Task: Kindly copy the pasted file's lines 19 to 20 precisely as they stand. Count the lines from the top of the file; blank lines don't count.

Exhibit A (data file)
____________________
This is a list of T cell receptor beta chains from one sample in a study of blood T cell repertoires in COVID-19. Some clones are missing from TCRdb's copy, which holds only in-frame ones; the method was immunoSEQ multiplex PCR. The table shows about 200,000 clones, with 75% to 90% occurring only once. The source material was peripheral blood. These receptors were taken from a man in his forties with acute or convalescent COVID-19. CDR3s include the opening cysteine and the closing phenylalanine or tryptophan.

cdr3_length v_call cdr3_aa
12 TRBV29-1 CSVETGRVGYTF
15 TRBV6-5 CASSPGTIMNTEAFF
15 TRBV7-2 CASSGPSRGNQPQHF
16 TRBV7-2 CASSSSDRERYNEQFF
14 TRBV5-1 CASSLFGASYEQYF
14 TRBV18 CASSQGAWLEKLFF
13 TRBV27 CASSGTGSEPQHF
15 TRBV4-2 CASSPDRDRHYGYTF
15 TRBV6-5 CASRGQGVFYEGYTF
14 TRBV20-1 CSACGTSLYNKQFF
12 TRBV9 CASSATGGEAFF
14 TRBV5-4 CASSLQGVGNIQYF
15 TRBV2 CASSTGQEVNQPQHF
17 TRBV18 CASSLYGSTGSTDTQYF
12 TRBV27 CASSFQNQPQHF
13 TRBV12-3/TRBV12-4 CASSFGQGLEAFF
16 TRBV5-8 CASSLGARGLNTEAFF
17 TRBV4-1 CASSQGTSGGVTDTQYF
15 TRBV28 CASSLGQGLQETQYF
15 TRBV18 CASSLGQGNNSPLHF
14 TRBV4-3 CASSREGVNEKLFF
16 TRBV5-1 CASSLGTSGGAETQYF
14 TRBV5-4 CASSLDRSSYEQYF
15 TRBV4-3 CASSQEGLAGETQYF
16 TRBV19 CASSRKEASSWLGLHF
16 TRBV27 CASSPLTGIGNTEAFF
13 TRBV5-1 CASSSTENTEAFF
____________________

16 TRBV5-8 CASSLGARGLNTEAFF
17 TRBV4-1 CASSQGTSGGVTDTQYF